Review: Justice League United #4 By Jeff Lemire, Mike McKone & Cam Smith

Editor’s note:

Building on our spoilers and reviews of the issues leading up to this climax, Paul Miranda reviews JLU #4!

SPOILERS FOLLOW.

JUSTICE LEAGUE UNITED #4 Review

“Justice League Canada” part 5 (of 5)

Story by: Jeff Lemire
Art by: Mike McKone and Cam Smith
Colors by: Marcelo Maiolo
Letters by: Travis Lanham
Covers by: Mike McKone with Gabe Eltaeb, Karl Kerschl
Publisher: DC Comics
Cover Price: $3.99

O Jeff Lemire, our grown and native man! Thus concluded the first arc of the spin-off featuring another hodgepodge of Justice Leaguers. As a true-born Canadian, I’d like to say that I was super-psyched for this series to launch and was hoping for more “northern exposure”. However, I felt that at the end of the issue, there was much left to be desired.

Like everyone else, I can be quite contrarian. At times, books have too much action and little dialogue or vice-versa. Since Lemire has launched the series, there has been WAY TOO MUCH conversing. Each issue has been progressively wordy. I understand the need for exposition or set-up but by the end of this chapter, very little action took place to fully illustrate that these are the World’s Greatest Super-Heroes.

Maybe it’s just me but why tease an audience seven months ahead of time by stating that the book would be officially titled JL CANADA to then change it to JL UNITED? It seems a bit misleading that the first arc is titled “Canada” considering very little happened in Jeff’s country of origin. Starting out with a space-faring adventure doesn’t inspire me. Perhaps it’s to show that the reputation of the League spans many galaxies. To put it in a nutshell, I didn’t care for this element although it has reintroduced Sardath, the planet Rann, Byth, the Thanagarians, and Ultra the Multi-Alien. I found bringing in Lobo pointless. He obviously could never be a League member nor is he altruistic. Nevertheless, very little fighting ensued between him and Hawkman. He’s just a bounty hunter looking for his ‘imposter’.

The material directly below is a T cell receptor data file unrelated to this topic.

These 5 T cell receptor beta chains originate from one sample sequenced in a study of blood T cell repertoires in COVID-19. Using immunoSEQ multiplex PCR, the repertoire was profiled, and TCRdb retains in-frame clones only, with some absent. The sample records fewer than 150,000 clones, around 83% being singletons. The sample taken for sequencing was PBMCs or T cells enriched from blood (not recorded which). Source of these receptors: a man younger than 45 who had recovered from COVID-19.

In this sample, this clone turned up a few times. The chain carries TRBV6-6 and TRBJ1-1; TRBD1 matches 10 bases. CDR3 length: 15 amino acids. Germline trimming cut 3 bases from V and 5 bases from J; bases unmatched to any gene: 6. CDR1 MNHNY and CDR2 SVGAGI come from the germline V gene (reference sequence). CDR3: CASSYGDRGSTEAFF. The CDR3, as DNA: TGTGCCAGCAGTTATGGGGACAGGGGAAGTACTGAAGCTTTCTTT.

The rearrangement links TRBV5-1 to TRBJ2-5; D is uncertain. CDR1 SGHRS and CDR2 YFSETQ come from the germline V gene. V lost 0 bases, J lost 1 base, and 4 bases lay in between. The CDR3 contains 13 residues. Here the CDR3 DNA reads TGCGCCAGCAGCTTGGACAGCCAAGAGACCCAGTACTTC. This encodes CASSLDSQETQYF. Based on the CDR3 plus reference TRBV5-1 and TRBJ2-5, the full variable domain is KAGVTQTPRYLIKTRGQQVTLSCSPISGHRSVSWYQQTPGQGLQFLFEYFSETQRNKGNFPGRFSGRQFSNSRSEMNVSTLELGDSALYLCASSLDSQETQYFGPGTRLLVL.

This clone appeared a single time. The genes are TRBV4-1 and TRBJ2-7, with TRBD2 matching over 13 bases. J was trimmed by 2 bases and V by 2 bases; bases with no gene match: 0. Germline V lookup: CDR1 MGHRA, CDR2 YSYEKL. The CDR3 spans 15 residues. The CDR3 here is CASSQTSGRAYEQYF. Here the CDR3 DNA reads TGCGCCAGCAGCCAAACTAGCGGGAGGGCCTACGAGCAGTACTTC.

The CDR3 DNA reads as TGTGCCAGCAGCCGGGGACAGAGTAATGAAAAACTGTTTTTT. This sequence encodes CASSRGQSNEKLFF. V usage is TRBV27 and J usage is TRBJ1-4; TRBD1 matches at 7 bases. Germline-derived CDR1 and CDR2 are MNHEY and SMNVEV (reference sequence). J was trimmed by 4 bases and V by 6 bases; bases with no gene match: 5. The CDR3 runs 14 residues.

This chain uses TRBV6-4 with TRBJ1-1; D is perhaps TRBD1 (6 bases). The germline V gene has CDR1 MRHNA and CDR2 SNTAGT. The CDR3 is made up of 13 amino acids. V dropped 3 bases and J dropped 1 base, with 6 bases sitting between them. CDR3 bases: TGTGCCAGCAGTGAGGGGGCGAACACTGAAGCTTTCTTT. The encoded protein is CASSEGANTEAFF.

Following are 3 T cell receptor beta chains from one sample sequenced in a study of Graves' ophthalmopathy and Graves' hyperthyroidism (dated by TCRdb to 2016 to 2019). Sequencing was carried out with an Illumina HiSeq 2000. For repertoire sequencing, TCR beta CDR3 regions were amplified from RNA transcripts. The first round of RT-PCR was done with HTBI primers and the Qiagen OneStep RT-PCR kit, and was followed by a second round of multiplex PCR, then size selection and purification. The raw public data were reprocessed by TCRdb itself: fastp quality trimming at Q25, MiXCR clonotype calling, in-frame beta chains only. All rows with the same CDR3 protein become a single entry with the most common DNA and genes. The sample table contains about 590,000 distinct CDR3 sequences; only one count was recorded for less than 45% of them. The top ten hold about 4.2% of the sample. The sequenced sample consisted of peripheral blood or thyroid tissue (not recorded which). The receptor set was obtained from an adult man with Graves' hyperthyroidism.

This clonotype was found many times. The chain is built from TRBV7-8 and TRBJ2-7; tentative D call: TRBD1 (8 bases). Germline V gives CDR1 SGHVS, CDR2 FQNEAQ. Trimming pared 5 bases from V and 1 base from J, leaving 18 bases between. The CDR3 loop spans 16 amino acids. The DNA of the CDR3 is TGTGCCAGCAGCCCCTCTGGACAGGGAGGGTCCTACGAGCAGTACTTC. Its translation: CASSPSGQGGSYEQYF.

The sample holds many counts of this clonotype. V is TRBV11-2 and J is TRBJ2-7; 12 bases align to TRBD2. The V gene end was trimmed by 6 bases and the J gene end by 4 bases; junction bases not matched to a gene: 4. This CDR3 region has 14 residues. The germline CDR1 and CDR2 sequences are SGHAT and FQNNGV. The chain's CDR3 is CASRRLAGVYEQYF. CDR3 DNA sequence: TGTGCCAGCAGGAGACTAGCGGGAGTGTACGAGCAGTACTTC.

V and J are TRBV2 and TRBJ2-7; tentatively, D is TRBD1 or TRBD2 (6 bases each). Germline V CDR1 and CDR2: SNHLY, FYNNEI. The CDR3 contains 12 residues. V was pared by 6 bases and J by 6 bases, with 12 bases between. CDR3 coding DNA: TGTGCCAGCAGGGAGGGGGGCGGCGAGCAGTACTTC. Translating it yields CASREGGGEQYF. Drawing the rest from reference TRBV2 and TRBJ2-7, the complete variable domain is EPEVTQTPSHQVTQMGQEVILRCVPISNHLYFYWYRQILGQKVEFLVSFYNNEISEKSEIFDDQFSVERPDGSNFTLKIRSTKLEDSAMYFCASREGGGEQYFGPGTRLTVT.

The only saving grace of this issue is the now-confirmed bonding between Green Arrow and Animal Man. G.A. is sincerely sorry for A.M.’s son’s death and A.M. responds in the most gushing way possible: “I think this is where we hug it out.” G.A.’s response is right on the mark: “*sigh*”

The women of the cast are no second-stringers. I admire how Jeff strengthens Alanna by having her wear a suit similar to Adam’s, brandish a weapon, and join Heather in finding and rescuing Miiyahbin a.k.a. Equinox from some Native/alien menace. It’s interesting to note that Alanna and Adam eloped, that her maiden name is Lewis, and that she is Canadian as well, not “a superhero from down south”. Heather injects a bit more humour by saying “Alanna Strange is a better superhero name if you ask me.” Is this foreshadowing a new legacy for the sci-fi super-hero? After finding Miiyahbin and having her utter the magic word “Keewahtin”, Alanna is the real heroine here. Heather gets an honorable mention since she still tagged along despite being scared stiff.